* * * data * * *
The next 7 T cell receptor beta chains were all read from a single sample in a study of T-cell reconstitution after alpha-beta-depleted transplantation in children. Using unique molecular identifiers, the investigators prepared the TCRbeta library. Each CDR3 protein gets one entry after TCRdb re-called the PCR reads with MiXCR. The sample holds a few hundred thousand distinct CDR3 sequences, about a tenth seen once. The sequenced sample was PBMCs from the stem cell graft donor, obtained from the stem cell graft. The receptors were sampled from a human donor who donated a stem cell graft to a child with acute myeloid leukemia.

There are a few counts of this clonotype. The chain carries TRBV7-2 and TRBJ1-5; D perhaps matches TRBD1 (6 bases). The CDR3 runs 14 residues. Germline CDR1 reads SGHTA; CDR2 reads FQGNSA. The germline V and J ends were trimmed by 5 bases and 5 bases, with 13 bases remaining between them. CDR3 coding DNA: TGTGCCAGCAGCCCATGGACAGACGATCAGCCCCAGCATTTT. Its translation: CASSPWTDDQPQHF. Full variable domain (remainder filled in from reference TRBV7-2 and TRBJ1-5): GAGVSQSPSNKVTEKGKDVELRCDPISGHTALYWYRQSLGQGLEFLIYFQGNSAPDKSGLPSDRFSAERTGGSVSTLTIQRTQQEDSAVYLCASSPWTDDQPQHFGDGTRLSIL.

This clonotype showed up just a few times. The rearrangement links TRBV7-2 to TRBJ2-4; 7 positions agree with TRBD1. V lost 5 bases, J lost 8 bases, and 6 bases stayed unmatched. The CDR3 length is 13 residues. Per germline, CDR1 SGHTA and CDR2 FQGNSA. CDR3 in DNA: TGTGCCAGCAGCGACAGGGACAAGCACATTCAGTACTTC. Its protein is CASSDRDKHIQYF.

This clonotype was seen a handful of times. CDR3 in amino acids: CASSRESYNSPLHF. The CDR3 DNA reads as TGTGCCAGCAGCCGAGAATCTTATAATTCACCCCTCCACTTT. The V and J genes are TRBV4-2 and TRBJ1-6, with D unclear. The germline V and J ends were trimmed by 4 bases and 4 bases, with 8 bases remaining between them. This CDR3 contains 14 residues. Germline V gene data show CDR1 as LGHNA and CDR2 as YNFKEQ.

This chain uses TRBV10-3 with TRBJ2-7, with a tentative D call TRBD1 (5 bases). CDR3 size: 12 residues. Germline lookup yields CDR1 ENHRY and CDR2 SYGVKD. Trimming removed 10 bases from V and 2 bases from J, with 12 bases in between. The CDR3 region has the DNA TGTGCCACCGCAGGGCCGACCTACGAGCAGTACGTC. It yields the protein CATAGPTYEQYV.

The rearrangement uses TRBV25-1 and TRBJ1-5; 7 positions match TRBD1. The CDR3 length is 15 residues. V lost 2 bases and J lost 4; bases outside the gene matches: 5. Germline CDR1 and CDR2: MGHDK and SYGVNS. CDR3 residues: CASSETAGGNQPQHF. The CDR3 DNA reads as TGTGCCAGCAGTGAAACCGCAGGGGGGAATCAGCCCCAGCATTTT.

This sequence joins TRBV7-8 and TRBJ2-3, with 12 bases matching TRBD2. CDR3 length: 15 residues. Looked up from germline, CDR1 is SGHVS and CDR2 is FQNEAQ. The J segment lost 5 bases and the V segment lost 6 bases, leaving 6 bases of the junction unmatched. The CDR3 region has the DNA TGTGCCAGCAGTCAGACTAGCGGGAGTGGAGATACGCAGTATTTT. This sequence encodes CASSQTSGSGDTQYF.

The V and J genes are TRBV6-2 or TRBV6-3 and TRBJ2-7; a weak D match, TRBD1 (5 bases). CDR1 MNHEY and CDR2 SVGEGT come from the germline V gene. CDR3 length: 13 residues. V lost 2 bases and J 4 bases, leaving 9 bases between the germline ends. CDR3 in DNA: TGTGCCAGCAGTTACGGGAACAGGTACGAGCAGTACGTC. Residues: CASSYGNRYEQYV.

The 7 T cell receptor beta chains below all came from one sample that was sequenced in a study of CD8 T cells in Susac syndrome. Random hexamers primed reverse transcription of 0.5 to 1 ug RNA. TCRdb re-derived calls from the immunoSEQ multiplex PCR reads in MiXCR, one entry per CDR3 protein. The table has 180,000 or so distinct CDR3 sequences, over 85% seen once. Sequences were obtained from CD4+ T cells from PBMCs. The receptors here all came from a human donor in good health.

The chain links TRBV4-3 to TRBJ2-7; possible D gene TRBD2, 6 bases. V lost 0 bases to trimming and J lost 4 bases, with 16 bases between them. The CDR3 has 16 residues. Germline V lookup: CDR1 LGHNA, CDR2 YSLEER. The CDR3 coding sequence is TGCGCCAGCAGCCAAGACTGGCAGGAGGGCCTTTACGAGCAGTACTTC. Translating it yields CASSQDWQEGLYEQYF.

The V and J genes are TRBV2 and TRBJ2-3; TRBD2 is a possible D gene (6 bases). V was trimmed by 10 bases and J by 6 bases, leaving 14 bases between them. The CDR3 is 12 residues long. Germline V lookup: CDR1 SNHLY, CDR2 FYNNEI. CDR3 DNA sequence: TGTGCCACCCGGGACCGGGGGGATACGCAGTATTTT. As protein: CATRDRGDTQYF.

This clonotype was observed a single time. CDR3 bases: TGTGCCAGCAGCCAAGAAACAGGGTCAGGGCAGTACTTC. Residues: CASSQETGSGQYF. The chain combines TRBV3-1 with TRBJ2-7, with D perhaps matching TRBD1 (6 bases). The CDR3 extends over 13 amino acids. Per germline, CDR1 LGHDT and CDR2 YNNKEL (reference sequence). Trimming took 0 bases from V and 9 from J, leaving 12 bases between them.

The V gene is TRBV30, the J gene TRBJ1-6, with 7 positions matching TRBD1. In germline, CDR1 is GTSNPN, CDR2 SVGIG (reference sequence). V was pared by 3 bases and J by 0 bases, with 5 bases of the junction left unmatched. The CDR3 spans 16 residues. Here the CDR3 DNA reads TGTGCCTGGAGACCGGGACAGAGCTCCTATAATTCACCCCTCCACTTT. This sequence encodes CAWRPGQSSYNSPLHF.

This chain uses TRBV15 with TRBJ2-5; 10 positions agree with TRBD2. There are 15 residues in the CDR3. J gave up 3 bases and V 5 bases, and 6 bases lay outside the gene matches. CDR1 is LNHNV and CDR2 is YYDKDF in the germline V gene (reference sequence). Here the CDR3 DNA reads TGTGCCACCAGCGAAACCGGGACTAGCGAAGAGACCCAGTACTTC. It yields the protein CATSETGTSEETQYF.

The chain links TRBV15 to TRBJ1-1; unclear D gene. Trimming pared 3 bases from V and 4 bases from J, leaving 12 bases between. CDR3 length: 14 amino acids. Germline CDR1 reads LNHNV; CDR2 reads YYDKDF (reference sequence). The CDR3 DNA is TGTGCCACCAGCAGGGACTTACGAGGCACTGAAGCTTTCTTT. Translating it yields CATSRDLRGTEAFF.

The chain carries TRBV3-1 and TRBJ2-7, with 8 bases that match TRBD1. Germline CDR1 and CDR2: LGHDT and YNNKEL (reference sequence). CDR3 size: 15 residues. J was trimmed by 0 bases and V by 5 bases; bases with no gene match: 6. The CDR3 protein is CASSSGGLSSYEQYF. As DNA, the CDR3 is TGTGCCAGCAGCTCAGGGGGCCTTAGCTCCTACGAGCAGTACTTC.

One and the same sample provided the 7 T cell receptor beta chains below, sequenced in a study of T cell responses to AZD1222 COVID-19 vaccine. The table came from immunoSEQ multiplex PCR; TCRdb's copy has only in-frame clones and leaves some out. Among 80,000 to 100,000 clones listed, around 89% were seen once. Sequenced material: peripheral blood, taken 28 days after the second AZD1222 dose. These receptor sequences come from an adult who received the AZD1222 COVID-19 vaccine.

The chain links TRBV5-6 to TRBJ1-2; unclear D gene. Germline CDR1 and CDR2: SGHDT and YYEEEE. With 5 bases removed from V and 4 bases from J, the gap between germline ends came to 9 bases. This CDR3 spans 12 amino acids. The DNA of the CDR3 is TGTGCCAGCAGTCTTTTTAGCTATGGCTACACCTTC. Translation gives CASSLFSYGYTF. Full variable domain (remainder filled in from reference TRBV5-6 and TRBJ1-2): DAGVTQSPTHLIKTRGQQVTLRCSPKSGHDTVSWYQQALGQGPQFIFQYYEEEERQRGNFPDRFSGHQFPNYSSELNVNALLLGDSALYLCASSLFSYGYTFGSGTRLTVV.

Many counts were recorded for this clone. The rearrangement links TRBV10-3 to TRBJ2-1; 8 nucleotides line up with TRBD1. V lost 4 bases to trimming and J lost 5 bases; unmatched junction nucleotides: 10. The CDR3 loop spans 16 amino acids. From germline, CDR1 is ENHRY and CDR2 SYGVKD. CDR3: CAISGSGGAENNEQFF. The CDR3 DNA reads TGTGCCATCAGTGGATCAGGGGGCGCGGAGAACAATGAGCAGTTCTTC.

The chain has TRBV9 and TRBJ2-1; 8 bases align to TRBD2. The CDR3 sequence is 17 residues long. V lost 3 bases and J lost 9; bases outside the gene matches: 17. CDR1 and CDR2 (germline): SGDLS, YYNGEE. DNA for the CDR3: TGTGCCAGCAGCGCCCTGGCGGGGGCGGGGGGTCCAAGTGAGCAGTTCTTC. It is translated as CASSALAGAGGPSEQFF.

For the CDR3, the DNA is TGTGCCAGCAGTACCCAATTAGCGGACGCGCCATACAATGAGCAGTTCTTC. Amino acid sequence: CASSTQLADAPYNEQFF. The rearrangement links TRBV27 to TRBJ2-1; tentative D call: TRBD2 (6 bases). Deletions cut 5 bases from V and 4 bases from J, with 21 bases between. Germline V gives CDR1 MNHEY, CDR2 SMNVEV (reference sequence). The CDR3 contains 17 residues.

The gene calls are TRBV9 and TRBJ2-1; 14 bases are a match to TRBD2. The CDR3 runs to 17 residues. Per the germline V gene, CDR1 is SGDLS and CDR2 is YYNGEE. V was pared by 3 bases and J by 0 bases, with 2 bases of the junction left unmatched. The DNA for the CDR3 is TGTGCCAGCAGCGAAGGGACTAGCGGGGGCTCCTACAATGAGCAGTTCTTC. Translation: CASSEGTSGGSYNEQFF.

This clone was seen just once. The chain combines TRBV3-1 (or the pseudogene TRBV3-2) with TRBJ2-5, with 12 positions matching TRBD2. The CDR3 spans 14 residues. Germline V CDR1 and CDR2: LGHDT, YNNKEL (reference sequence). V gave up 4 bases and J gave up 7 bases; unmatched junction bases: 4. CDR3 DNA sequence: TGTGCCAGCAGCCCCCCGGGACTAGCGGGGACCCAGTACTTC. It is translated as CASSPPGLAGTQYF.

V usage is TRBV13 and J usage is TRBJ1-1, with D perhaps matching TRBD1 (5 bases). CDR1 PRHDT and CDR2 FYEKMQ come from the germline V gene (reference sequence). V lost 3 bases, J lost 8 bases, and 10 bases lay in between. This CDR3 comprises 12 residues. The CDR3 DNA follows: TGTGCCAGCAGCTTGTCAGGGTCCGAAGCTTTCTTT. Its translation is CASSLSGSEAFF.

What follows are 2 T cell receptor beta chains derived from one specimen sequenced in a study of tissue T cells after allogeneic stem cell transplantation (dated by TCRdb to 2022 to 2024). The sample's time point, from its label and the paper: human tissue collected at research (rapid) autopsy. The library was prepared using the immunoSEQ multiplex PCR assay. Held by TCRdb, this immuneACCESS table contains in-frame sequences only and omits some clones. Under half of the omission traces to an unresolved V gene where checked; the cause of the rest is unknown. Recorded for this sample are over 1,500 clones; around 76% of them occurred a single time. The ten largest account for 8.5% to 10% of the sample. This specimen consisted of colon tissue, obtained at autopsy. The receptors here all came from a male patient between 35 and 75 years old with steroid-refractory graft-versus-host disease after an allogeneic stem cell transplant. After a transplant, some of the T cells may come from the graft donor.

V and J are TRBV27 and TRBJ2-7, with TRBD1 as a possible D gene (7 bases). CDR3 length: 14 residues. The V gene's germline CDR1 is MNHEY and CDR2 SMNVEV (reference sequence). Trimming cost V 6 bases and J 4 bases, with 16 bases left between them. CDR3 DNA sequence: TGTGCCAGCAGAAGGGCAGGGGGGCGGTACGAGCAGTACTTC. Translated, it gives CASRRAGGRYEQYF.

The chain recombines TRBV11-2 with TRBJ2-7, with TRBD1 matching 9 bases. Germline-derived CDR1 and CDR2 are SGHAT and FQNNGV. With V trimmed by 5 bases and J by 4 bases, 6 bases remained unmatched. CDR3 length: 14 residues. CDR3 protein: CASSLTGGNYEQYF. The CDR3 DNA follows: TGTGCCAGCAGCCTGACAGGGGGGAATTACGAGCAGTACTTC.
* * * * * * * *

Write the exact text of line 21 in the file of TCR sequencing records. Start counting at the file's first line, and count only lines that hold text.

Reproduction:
For the CDR3, the DNA is TGTGCCAGCAGTACCCAATTAGCGGACGCGCCATACAATGAGCAGTTCTTC. Amino acid sequence: CASSTQLADAPYNEQFF. The rearrangement links TRBV27 to TRBJ2-1; tentative D call: TRBD2 (6 bases). Deletions cut 5 bases from V and 4 bases from J, with 21 bases between. Germline V gives CDR1 MNHEY, CDR2 SMNVEV (reference sequence). The CDR3 contains 17 residues.